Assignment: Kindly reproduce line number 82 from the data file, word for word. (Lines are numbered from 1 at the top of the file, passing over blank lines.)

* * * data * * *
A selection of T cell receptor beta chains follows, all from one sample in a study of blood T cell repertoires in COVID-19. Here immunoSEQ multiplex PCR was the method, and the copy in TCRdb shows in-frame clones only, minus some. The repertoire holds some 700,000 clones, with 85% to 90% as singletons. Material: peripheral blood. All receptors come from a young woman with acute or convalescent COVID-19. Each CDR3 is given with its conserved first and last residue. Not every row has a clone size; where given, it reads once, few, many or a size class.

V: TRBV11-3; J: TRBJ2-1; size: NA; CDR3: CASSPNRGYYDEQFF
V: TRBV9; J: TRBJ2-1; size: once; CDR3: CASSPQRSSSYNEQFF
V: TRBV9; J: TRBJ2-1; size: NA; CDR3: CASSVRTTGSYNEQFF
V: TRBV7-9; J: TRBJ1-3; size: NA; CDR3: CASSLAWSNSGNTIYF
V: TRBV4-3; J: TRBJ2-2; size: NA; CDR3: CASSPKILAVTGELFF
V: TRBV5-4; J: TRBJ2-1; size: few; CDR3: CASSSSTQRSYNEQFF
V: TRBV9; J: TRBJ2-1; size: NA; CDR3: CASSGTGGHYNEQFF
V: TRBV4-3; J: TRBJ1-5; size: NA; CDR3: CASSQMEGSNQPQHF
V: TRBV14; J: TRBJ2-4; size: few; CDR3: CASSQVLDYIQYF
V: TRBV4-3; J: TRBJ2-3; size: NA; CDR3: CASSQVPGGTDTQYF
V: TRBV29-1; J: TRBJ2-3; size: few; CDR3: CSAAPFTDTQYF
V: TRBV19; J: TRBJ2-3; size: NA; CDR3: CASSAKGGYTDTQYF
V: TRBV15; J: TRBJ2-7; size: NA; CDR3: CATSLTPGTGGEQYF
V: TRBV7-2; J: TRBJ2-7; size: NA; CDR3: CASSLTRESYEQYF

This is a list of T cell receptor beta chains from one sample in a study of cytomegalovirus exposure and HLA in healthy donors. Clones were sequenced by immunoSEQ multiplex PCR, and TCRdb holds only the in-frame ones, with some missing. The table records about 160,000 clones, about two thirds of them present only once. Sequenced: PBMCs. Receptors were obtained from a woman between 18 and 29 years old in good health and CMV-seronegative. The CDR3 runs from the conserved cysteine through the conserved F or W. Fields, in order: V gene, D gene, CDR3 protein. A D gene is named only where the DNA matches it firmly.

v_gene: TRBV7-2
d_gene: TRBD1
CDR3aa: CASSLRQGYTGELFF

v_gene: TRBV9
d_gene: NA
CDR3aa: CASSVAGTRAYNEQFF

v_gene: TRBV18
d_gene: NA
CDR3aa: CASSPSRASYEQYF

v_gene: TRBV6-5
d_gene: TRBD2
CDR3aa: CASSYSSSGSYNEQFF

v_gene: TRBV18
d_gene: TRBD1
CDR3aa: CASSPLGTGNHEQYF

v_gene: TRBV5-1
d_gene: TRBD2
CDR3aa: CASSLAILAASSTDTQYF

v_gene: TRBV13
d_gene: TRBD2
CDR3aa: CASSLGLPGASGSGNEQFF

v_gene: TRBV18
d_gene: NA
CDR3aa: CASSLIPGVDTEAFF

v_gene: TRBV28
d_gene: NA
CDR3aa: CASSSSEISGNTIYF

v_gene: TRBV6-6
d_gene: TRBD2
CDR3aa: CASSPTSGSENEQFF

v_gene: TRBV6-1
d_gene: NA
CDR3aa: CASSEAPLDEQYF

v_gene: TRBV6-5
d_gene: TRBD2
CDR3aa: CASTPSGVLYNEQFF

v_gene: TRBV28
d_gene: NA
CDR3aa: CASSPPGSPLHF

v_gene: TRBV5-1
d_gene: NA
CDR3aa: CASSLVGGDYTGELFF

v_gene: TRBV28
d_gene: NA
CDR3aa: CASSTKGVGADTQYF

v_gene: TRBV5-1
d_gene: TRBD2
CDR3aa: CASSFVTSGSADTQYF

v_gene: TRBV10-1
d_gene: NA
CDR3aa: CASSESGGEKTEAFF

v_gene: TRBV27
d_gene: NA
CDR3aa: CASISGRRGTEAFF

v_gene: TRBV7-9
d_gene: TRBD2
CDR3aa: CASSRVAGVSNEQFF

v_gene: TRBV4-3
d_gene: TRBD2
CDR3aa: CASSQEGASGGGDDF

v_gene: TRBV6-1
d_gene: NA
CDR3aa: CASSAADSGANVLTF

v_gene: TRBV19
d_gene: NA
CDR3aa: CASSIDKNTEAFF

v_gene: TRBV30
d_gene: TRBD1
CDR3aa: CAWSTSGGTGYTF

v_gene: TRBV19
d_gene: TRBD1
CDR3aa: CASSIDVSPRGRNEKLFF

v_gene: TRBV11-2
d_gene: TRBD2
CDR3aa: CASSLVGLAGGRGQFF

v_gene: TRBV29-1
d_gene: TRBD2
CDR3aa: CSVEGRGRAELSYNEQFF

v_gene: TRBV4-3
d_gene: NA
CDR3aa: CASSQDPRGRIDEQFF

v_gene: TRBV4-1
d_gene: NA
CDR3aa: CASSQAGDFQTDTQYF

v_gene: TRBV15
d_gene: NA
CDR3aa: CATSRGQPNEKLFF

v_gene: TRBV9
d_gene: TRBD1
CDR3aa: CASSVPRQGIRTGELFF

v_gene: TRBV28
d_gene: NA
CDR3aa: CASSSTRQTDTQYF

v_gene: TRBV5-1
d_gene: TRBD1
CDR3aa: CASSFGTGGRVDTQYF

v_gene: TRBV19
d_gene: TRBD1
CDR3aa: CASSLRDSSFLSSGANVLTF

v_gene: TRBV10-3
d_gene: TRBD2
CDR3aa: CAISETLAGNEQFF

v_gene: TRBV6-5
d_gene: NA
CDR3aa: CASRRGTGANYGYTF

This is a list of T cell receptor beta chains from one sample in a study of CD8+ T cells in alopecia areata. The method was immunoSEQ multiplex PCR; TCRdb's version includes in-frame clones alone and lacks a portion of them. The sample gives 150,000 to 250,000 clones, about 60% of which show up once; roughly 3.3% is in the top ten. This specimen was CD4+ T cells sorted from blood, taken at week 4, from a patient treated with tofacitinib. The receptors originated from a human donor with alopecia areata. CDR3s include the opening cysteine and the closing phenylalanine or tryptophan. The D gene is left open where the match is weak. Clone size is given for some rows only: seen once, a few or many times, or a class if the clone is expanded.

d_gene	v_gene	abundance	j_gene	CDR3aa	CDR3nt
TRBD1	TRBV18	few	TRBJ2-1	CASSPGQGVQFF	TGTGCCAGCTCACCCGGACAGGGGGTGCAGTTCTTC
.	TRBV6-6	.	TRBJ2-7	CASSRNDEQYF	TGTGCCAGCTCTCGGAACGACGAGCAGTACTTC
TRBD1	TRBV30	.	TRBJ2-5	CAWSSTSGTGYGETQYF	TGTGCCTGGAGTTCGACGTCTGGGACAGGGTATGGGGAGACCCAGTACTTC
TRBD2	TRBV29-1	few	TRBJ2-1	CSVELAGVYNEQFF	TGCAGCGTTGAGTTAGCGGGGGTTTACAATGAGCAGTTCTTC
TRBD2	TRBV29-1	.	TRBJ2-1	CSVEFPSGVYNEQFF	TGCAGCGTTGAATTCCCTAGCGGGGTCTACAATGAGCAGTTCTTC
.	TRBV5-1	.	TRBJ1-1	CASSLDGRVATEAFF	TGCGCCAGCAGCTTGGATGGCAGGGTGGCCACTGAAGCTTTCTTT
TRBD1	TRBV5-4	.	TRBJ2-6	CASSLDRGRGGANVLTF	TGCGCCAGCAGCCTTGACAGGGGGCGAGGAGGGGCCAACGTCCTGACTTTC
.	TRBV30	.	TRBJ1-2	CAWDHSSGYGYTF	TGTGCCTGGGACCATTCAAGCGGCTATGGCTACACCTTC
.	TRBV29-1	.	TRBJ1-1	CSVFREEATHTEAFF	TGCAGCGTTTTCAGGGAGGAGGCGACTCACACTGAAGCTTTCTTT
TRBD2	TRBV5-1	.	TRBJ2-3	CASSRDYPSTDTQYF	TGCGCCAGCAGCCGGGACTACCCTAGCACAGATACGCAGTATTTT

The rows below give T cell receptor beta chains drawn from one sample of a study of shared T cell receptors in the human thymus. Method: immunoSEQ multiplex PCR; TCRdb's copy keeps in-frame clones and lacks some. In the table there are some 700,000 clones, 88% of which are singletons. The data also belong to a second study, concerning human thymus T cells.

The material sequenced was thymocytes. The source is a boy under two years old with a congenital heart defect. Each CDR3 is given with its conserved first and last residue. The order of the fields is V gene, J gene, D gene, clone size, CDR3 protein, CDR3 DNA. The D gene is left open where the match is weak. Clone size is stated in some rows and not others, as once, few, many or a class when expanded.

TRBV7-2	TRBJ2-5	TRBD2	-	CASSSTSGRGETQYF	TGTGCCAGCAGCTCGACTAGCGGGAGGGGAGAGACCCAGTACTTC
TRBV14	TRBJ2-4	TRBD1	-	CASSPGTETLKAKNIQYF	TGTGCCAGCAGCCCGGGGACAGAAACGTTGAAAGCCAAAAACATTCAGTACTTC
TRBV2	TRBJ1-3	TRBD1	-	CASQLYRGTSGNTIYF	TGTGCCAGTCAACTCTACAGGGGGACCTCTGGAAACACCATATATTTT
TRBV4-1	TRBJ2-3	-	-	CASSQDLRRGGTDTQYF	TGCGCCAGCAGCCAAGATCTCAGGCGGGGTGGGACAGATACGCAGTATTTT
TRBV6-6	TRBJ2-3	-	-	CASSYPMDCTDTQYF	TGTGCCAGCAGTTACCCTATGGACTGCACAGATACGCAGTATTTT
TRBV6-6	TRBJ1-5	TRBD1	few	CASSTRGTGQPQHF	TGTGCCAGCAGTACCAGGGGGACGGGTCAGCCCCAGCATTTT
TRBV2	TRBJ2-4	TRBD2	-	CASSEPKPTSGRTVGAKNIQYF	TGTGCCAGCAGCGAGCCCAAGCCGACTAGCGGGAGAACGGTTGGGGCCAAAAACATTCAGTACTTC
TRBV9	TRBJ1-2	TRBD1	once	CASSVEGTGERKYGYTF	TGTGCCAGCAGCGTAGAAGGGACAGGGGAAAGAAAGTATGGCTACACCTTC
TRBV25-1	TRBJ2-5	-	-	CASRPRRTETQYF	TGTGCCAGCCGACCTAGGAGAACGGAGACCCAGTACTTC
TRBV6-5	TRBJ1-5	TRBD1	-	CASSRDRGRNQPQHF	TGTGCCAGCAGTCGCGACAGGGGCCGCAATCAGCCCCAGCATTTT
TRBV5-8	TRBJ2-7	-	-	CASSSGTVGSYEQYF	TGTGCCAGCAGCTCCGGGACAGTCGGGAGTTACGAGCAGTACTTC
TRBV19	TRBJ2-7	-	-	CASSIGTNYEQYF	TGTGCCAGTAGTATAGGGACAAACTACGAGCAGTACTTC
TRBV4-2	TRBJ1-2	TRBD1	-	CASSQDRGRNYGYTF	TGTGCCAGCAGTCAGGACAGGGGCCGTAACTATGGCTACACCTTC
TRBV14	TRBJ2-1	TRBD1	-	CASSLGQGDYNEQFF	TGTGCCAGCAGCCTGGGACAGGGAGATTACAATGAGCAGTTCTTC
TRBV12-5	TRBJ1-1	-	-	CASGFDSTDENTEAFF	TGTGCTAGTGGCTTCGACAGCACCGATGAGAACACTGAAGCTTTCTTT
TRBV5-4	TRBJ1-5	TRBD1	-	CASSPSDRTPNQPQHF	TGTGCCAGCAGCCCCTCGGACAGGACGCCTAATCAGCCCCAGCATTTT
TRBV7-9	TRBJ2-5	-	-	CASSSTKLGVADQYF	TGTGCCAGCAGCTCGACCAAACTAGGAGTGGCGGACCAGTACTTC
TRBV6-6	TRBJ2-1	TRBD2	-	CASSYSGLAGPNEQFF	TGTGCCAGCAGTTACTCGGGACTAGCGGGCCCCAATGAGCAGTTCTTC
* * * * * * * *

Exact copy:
CDR3aa: CASSIDKNTEAFF